68 S.W. 236 (Mo.App. 1902), Overbeck v. Travelers Insurance Company
|Citation:||68 S.W. 236, 94 Mo.App. 453|
|Opinion Judge:||BROADDUS, J.|
|Party Name:||A. P. OVERBECK, Appellant, v. TRAVELERS INSURANCE COMPANY, Respondent|
|Attorney:||Duncan & Utz for appellant. Vinton Pike for respondent.|
|Case Date:||May 05, 1902|
|Court:||Court of Appeals of Missouri|
Appeal from Buchanan Circuit Court.--Hon. W. K. James, Judge.
(1) In the interpretation of insurance policies with reference to ambiguous and uncertain language, the court will interpret it most favorably to the holder, see Norman v. Ins. Co., 74 Mo. App., near bottom of page 461; Brown v. Ins. Co., 45 Mo. 221; Burnett v. Ins. Co., 68 Mo.App. 343; Hoffman v. Accident Indemnity Co., 56 Mo.App. 301. (2) As to the question of voluntary exposure to unnecessary danger, will say that from the facts and circumstances adduced in evidence, plaintiff did nothing that any ordinarily prudent person would not have done under like circumstances, and in fact we believe he acted as the great majority of passengers do under like circumstances and that as the evidence showed in this case, it was necessary to be ready to alight promptly when the train comes to a stand, to avoid being carried past the station, and the court erred in his ruling on that point. Ins. Co. v. Clark, 59 S.W. 7; Marx v. Ins. Co., 39 F. 321; Schneider v. Ins. Co., 58 Wis. 13.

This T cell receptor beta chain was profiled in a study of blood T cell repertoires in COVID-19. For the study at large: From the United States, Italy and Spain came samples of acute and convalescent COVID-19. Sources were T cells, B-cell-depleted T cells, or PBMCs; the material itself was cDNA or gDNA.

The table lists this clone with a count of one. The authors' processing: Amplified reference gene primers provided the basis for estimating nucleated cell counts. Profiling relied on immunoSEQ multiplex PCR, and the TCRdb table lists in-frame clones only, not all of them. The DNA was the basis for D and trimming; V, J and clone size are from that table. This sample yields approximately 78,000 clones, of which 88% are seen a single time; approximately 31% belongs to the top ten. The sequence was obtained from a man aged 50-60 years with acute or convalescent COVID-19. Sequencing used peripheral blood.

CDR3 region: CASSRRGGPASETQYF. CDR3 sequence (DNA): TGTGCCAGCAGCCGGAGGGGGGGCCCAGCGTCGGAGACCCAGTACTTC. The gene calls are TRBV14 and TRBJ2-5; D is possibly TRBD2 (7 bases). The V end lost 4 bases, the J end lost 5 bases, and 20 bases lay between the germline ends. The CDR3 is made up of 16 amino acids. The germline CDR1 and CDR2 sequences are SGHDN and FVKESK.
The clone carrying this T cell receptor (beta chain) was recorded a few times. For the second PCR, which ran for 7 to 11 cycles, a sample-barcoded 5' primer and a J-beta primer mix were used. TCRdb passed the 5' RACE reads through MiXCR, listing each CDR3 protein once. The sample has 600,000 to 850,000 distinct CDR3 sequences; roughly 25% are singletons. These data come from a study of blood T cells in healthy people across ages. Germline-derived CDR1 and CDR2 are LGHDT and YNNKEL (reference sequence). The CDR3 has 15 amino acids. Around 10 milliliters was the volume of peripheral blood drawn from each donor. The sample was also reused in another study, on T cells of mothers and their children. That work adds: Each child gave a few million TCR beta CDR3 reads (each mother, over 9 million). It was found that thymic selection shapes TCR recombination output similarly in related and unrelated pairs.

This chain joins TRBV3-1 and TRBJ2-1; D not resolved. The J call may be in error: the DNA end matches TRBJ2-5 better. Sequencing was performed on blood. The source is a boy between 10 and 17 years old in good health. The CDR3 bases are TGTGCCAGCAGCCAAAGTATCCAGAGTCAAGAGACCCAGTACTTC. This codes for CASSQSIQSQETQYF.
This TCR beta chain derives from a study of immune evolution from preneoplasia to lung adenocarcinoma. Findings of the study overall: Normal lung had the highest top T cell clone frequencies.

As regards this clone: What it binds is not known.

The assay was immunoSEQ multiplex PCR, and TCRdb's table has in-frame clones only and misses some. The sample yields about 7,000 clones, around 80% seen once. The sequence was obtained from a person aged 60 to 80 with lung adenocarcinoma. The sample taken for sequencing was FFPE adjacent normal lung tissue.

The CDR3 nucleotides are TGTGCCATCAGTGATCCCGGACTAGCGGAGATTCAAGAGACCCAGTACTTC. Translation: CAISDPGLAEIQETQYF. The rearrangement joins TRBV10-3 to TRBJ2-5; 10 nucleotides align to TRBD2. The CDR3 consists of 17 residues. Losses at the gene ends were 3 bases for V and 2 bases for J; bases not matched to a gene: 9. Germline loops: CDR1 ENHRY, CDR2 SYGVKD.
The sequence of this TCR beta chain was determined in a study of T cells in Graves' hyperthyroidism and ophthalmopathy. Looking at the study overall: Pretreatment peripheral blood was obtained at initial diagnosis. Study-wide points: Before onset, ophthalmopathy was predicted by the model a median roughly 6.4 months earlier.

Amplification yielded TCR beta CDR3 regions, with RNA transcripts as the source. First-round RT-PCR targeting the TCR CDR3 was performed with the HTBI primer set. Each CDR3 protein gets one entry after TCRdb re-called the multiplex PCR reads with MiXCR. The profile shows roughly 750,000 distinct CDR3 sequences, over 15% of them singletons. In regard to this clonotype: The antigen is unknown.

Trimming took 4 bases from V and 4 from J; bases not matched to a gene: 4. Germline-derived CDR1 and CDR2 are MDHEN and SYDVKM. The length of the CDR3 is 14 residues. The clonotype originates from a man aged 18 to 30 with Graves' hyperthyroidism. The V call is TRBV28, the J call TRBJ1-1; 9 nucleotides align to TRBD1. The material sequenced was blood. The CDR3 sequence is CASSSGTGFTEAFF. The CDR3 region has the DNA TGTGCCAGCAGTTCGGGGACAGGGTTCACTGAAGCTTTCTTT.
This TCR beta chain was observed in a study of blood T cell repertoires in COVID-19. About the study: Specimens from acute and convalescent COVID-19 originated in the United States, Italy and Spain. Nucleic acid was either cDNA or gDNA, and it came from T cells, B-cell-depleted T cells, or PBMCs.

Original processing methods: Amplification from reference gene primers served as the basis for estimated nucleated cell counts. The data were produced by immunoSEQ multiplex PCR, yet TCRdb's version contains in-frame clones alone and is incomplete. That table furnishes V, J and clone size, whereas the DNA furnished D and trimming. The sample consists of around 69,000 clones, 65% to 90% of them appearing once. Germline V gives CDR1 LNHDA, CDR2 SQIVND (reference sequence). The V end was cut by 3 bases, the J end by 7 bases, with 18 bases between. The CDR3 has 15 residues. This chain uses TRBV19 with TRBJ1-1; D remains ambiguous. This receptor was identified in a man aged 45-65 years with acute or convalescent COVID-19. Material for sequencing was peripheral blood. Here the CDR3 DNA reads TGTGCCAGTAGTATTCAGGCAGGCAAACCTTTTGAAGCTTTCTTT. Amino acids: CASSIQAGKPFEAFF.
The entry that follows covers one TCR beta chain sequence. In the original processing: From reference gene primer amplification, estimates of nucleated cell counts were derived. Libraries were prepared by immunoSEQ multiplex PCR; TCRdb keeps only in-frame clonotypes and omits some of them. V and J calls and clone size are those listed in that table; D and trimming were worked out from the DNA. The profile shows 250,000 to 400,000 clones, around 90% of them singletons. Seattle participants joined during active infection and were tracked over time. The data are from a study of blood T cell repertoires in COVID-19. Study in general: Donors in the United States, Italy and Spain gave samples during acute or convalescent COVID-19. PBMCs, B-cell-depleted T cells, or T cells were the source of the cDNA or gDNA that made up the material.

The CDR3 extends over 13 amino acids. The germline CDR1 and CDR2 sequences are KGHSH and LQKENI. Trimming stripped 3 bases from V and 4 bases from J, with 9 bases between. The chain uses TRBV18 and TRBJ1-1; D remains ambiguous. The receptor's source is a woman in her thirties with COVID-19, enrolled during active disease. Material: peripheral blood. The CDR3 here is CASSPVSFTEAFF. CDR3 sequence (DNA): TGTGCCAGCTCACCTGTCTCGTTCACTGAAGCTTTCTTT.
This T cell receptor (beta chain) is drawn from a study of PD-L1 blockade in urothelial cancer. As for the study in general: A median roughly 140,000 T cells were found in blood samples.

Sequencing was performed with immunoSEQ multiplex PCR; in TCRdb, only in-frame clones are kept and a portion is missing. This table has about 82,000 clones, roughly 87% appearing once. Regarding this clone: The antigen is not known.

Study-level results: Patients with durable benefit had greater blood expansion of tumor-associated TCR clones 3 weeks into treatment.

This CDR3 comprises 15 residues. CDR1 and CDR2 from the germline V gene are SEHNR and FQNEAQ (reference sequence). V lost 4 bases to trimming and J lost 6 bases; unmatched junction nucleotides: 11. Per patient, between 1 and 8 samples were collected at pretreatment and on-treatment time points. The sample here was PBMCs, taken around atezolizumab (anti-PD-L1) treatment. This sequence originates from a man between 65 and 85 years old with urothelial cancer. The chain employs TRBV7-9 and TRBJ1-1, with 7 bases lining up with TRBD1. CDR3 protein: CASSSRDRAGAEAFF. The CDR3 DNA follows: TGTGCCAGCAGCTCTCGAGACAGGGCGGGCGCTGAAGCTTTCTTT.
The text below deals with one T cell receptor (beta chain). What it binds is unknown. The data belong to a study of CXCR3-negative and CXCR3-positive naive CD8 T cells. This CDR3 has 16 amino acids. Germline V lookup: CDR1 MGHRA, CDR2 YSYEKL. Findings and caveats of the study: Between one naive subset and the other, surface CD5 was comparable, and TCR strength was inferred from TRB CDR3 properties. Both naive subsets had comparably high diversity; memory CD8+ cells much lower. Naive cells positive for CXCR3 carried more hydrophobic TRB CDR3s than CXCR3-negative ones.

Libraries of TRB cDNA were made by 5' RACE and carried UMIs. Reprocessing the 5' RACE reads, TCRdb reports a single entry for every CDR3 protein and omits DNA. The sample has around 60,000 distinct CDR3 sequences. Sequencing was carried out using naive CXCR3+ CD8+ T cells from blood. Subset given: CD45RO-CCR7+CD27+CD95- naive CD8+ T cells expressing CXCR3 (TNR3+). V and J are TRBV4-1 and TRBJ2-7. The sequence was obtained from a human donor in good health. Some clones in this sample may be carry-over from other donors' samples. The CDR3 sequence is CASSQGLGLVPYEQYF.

(1) In actions at law, where there is any evidence to support the verdict the appellate court will not review the facts, except in extreme cases where the preponderance of testimony is very great, and the verdict is so strongly opposed to all reasonable probabilities as to be the manifest result of mistake, bias, or prejudice: Spohn's case, 87 Mo. 74; McClanahan v. Payne, 86 Mo.App. 289; Snyder v. Railway, 85 Mo.App. 498; Finkelnberg's Appellate Practice, 112; Lesieur v. Zimmerman, 88 Mo.App. 662. (2) The danger was not hidden, unknown, or unlikely to happen. He voluntarily exposed himself to an unnecessary danger and the injury happened which there was reason to fear. Tuttle v. Ins. Co., 134 Mass. 175; Smith v. Acct. Assn., 104 Mich. 365. (3) The inconvenience of being carried beyond his destination did not make the danger incurred a necessary danger. Toledo, etc. v. Wingate, 143 Ind. 125; McDonald v. Railway, 87 Me. 466; Burgen v. Railway, 115 N.C. 673; Scheffler v. Railway, 96 Wis. 141. (4) Plaintiff was trying to leave a moving conveyance. As to this defense the...
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